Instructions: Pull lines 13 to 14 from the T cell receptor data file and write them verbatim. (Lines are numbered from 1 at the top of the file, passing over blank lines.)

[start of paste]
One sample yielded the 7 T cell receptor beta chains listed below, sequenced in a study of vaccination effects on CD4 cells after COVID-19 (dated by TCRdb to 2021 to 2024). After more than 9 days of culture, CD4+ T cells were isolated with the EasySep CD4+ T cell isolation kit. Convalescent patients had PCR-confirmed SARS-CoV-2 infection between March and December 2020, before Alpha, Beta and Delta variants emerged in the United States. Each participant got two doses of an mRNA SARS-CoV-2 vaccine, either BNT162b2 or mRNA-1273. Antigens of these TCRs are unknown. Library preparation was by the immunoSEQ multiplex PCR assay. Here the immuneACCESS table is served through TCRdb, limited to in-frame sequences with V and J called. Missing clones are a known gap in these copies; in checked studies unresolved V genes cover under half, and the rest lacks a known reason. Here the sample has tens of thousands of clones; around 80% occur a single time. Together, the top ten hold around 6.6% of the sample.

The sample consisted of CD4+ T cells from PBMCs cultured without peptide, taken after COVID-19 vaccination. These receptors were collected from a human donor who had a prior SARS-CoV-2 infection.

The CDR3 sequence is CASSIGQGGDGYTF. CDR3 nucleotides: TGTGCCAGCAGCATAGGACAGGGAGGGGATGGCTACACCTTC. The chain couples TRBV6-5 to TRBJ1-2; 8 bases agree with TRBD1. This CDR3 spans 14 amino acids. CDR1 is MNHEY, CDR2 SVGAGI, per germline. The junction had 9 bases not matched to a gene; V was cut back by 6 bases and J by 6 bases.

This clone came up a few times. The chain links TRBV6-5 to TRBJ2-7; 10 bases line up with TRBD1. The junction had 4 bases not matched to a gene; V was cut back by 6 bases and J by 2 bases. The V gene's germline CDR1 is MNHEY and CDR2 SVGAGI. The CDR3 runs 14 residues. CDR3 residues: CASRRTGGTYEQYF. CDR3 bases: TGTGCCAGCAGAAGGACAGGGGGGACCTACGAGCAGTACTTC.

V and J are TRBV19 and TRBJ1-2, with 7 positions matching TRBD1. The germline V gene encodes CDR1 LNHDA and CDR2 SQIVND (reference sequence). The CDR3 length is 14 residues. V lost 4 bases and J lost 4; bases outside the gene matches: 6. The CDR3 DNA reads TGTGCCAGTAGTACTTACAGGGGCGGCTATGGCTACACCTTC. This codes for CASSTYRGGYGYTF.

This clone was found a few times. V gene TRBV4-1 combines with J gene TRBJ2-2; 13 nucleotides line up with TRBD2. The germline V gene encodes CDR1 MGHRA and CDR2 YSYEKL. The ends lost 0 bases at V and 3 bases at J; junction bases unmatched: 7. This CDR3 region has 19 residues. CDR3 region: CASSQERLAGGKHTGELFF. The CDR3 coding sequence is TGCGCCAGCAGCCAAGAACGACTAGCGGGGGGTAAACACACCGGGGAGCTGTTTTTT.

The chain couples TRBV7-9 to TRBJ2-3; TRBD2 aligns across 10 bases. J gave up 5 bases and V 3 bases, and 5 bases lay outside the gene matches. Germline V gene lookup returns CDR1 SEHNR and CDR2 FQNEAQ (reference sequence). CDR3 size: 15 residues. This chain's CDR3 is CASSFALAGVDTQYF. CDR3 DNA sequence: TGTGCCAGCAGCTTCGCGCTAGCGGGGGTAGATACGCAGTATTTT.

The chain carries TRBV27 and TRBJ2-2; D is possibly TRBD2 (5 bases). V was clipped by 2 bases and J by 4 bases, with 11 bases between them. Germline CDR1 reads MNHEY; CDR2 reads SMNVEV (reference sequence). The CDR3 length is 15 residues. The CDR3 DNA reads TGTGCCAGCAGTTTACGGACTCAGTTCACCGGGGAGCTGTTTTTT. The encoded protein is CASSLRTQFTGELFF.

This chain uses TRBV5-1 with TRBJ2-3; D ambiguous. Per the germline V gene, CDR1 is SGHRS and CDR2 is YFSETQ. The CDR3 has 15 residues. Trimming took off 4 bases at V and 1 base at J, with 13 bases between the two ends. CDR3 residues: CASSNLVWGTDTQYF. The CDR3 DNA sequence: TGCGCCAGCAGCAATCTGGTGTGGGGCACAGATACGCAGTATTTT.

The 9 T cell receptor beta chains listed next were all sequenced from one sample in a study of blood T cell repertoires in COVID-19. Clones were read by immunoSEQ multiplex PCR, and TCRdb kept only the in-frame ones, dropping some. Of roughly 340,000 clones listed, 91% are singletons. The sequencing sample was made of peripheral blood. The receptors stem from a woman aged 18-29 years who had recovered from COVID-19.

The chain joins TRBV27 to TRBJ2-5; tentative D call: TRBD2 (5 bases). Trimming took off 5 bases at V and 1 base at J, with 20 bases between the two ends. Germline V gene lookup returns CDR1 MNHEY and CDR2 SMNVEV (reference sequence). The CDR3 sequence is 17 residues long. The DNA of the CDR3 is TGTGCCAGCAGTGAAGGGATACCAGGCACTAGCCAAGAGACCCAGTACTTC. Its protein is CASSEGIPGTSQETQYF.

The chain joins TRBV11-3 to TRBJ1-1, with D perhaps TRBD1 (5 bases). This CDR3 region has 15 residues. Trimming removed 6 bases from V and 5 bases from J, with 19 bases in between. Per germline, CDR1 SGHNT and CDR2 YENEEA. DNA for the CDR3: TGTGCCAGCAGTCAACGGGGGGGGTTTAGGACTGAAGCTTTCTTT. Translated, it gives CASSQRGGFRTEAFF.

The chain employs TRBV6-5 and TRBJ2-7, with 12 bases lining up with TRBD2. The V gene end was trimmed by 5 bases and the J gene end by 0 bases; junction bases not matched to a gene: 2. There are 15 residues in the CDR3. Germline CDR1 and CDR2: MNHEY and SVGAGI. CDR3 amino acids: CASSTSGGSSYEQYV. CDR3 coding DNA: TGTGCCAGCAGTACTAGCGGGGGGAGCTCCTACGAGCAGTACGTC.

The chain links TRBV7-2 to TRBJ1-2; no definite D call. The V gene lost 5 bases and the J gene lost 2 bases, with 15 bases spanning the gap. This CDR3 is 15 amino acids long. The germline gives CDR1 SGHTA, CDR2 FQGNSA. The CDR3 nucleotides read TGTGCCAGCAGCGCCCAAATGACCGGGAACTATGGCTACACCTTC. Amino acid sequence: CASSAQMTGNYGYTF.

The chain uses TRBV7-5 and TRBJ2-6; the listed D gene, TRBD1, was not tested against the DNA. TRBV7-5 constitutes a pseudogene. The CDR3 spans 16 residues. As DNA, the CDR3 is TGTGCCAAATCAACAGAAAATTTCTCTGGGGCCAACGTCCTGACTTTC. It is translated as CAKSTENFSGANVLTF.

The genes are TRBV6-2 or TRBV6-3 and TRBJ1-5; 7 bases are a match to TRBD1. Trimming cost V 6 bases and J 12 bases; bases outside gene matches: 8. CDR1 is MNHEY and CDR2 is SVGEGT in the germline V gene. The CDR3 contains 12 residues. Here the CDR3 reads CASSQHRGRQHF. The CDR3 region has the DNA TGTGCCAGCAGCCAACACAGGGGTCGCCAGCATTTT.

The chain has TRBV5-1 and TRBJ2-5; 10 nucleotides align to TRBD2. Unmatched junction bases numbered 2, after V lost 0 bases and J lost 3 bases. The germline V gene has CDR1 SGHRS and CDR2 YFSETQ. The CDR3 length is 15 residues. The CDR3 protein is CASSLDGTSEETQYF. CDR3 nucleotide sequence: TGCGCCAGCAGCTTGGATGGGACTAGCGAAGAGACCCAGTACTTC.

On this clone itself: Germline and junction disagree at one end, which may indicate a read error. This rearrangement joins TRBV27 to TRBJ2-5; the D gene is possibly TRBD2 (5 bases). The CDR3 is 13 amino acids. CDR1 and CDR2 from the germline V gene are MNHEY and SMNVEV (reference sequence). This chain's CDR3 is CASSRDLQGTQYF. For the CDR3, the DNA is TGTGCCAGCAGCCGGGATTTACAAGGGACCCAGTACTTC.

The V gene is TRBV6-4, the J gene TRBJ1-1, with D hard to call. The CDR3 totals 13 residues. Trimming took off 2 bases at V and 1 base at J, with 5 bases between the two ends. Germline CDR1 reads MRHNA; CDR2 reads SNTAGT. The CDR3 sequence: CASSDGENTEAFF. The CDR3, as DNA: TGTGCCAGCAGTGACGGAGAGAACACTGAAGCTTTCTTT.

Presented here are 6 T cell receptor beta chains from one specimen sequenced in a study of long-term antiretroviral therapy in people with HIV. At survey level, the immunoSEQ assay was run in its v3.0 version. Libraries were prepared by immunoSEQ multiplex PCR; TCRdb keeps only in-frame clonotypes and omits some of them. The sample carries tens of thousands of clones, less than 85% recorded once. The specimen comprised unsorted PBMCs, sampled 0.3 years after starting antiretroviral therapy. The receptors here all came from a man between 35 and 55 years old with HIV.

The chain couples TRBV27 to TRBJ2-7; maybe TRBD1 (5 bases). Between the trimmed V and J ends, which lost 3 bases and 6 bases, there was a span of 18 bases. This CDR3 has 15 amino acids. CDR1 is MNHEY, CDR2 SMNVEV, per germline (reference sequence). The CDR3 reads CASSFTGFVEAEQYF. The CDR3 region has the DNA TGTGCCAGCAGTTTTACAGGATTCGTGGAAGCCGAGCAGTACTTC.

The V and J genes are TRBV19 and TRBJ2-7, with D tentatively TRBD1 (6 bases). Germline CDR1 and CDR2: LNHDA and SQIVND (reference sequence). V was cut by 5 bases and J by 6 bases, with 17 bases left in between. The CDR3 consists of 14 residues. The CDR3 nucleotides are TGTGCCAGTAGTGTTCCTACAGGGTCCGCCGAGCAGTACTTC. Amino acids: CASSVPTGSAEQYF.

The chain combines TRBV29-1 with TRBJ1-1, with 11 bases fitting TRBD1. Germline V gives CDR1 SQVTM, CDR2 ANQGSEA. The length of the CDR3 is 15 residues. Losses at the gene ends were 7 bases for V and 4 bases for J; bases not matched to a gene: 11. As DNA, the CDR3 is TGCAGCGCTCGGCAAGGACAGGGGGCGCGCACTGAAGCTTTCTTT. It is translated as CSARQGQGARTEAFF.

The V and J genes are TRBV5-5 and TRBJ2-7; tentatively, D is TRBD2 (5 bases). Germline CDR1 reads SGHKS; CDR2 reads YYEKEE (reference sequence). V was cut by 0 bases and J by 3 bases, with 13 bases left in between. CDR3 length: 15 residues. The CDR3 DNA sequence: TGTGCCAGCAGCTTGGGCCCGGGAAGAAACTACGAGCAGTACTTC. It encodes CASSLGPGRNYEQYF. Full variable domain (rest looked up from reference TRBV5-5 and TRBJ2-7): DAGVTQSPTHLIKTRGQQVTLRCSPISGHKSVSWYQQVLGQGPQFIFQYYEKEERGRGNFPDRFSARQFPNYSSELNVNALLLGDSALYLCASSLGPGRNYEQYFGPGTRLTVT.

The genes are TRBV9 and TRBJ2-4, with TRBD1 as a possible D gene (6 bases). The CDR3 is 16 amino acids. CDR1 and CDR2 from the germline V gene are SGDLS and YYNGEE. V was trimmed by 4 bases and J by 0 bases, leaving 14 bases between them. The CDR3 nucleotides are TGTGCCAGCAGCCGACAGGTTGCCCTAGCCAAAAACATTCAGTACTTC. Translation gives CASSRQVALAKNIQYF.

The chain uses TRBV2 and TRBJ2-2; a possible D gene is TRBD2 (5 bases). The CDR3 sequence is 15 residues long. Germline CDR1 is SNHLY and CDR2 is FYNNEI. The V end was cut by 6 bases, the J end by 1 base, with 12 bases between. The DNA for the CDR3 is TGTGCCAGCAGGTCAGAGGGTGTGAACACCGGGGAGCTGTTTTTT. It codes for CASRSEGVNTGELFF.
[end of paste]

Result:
The chain employs TRBV6-5 and TRBJ2-7, with 12 bases lining up with TRBD2. The V gene end was trimmed by 5 bases and the J gene end by 0 bases; junction bases not matched to a gene: 2. There are 15 residues in the CDR3. Germline CDR1 and CDR2: MNHEY and SVGAGI. CDR3 amino acids: CASSTSGGSSYEQYV. CDR3 coding DNA: TGTGCCAGCAGTACTAGCGGGGGGAGCTCCTACGAGCAGTACGTC.

The chain links TRBV7-2 to TRBJ1-2; no definite D call. The V gene lost 5 bases and the J gene lost 2 bases, with 15 bases spanning the gap. This CDR3 is 15 amino acids long. The germline gives CDR1 SGHTA, CDR2 FQGNSA. The CDR3 nucleotides read TGTGCCAGCAGCGCCCAAATGACCGGGAACTATGGCTACACCTTC. Amino acid sequence: CASSAQMTGNYGYTF.